Stunning Nevill’s Arch, impressive sandstone walls and a dramatic pour-off are a few of the visual delights along the strenuous trail down Owl Creek Canyon. The initial section of the trail drops steeply down slickrock slopes and rocky hillsides. At times the trail feels like an obstacle course as it navigates bypass trails circumventing pour-offs and other obstructions on the canyon floor. But it’s well worth the effort to see this beautiful canyon.
Sections of the wash along the deep, narrow canyon contains pools of water during the spring and fall, spurring the growth of cottonwood trees and willows amid junipers, pinyon pines and sagebrush. Extensive hanging gardens surround the plunge pools beneath the major pour-offs. Nevill’s Arch, the hike’s ultimate destination, is an impressive span located high atop a massive fin extending from the canyon’s northeast wall.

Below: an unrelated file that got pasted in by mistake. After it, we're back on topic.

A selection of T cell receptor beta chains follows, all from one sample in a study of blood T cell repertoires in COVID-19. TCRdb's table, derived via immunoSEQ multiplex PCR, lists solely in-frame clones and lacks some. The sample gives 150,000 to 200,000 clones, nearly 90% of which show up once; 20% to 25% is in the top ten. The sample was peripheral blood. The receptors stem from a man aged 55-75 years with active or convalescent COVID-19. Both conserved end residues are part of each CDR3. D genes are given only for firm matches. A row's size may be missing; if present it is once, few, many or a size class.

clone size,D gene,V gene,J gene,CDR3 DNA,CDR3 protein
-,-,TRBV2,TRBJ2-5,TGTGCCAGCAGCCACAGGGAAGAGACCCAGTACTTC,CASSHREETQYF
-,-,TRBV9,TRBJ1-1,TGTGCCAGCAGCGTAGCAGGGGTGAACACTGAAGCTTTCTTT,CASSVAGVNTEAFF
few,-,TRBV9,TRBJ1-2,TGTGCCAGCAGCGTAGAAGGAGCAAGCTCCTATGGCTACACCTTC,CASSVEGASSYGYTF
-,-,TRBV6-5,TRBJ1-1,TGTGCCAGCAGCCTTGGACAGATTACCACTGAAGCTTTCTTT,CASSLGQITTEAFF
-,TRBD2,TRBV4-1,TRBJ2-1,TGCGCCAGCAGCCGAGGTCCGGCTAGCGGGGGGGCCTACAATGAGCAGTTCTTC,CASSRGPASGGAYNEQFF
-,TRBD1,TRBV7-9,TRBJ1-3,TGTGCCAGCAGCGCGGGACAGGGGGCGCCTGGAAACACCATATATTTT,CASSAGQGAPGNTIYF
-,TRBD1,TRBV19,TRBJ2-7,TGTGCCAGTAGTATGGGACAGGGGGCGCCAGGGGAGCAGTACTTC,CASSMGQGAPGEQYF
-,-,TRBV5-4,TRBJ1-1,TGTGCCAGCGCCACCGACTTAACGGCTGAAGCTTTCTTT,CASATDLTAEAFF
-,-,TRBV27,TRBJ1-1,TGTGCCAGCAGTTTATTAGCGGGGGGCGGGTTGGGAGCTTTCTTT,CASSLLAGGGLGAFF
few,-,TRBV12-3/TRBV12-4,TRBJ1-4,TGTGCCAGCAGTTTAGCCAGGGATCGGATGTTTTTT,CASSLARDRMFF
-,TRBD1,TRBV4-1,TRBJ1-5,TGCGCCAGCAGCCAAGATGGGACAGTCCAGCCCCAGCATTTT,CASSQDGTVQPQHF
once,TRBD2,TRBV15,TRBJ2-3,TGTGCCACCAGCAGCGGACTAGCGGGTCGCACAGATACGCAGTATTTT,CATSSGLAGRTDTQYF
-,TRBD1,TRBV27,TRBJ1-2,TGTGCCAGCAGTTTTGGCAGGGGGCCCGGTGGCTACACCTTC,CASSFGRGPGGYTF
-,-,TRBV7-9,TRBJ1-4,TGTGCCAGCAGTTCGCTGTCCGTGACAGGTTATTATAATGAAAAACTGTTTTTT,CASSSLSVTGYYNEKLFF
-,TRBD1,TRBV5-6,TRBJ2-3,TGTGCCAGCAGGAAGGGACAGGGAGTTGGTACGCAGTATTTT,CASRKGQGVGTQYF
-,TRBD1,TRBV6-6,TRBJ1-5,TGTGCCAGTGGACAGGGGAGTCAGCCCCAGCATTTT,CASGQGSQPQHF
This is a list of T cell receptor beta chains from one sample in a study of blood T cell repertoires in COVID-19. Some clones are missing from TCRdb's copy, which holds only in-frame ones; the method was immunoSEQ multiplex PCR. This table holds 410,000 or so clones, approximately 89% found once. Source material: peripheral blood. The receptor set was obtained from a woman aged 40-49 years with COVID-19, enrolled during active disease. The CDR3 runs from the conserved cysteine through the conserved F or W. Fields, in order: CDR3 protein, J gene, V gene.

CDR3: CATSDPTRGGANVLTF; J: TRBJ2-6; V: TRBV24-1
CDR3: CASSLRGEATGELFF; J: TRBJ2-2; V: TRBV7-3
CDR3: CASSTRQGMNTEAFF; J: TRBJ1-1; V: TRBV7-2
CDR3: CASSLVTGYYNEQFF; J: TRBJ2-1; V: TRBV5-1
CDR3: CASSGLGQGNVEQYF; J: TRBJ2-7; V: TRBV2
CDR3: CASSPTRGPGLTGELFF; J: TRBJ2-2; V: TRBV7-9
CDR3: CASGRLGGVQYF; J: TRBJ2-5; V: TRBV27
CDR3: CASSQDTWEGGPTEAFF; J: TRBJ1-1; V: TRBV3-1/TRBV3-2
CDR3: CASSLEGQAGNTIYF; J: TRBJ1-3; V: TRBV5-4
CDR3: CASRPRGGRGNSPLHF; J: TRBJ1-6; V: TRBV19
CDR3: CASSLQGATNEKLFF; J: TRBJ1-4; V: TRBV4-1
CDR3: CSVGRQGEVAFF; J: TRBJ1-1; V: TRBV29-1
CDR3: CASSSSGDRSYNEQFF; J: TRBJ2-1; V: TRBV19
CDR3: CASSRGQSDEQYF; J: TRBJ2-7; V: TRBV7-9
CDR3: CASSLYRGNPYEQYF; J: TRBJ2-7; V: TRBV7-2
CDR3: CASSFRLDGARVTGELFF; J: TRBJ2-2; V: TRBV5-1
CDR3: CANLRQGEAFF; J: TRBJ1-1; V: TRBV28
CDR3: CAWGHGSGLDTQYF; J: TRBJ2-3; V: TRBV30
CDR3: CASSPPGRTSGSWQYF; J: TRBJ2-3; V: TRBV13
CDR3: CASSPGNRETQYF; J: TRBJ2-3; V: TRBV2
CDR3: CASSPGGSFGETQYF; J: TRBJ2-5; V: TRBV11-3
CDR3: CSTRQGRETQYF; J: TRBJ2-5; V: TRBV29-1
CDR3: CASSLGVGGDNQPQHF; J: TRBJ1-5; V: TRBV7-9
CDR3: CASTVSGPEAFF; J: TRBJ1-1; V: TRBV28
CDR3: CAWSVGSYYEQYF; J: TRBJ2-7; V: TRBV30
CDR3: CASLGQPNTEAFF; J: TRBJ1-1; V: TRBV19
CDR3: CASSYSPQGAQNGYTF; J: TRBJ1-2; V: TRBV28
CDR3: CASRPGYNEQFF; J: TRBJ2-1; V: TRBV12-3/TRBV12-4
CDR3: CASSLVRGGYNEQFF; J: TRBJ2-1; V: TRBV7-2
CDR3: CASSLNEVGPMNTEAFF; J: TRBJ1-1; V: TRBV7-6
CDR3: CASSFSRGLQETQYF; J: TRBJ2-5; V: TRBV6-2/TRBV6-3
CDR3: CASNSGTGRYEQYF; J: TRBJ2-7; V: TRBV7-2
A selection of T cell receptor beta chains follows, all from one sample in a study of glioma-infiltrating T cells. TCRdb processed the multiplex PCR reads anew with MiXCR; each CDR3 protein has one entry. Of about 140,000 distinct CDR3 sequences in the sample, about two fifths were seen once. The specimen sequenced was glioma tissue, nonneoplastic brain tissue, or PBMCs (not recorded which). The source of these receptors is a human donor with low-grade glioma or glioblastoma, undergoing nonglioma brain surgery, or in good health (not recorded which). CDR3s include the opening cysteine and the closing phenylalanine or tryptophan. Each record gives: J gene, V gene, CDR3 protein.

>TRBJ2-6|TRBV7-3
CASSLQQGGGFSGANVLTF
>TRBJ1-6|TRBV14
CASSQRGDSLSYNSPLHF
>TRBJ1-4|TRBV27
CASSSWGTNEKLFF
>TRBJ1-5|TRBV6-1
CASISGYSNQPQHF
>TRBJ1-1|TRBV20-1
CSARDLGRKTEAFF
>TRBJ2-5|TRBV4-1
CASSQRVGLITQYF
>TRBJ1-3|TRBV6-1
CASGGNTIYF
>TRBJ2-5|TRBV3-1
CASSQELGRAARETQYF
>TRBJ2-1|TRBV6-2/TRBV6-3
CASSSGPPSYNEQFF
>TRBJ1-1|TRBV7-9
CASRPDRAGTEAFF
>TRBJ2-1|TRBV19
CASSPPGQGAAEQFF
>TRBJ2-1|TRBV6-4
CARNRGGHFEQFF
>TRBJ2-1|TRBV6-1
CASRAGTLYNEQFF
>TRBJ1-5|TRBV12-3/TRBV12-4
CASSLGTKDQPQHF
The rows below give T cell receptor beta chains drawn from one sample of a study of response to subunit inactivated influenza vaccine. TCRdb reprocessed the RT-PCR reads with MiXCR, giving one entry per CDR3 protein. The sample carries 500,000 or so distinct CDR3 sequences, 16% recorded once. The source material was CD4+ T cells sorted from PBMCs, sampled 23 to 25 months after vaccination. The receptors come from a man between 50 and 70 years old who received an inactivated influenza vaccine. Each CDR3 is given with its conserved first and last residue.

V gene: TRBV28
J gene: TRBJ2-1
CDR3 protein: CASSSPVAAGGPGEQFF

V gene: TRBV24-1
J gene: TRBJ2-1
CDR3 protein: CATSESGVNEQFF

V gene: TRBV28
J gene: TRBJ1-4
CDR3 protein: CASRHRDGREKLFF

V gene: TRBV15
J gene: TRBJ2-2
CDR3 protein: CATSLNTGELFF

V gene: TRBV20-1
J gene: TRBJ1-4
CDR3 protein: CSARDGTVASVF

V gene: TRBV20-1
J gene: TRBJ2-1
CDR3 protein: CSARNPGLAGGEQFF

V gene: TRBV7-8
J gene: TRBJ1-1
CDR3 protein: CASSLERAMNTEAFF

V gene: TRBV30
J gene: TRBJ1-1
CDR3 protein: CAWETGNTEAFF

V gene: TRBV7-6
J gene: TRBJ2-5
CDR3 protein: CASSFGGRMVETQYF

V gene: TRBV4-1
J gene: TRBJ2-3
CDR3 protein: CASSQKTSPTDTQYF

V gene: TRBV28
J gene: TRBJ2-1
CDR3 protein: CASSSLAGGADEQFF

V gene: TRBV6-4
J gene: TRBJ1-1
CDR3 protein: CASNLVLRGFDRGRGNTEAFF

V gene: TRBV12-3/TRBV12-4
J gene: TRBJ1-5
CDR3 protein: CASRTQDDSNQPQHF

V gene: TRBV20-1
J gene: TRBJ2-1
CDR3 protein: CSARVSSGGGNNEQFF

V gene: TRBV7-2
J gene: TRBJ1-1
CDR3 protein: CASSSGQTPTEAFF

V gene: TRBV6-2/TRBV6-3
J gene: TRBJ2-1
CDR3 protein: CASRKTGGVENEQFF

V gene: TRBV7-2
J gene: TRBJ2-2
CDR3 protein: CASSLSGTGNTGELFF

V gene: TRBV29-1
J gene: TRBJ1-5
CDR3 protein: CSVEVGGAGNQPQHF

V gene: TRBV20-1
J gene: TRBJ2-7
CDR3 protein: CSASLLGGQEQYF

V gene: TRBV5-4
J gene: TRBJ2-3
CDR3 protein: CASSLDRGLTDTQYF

Unlike other trails on Cedar Mesa, archaeology is not a major focus of this hike. The canyon’s ruins are few in number, hard to see and inaccessible, located high on the canyon’s northeastern wall. The one exception is a well preserved kiva tucked in a deep alcove along the canyon’s entry route. The rest will require an eagle eye and a set of binoculars.
The trail is best hiked in the spring and fall when temperatures are cool. Carry plenty of water. Do not depend on finding water in the canyon. Check on current water conditions at the Kane Gulch Ranger Station before starting the trip.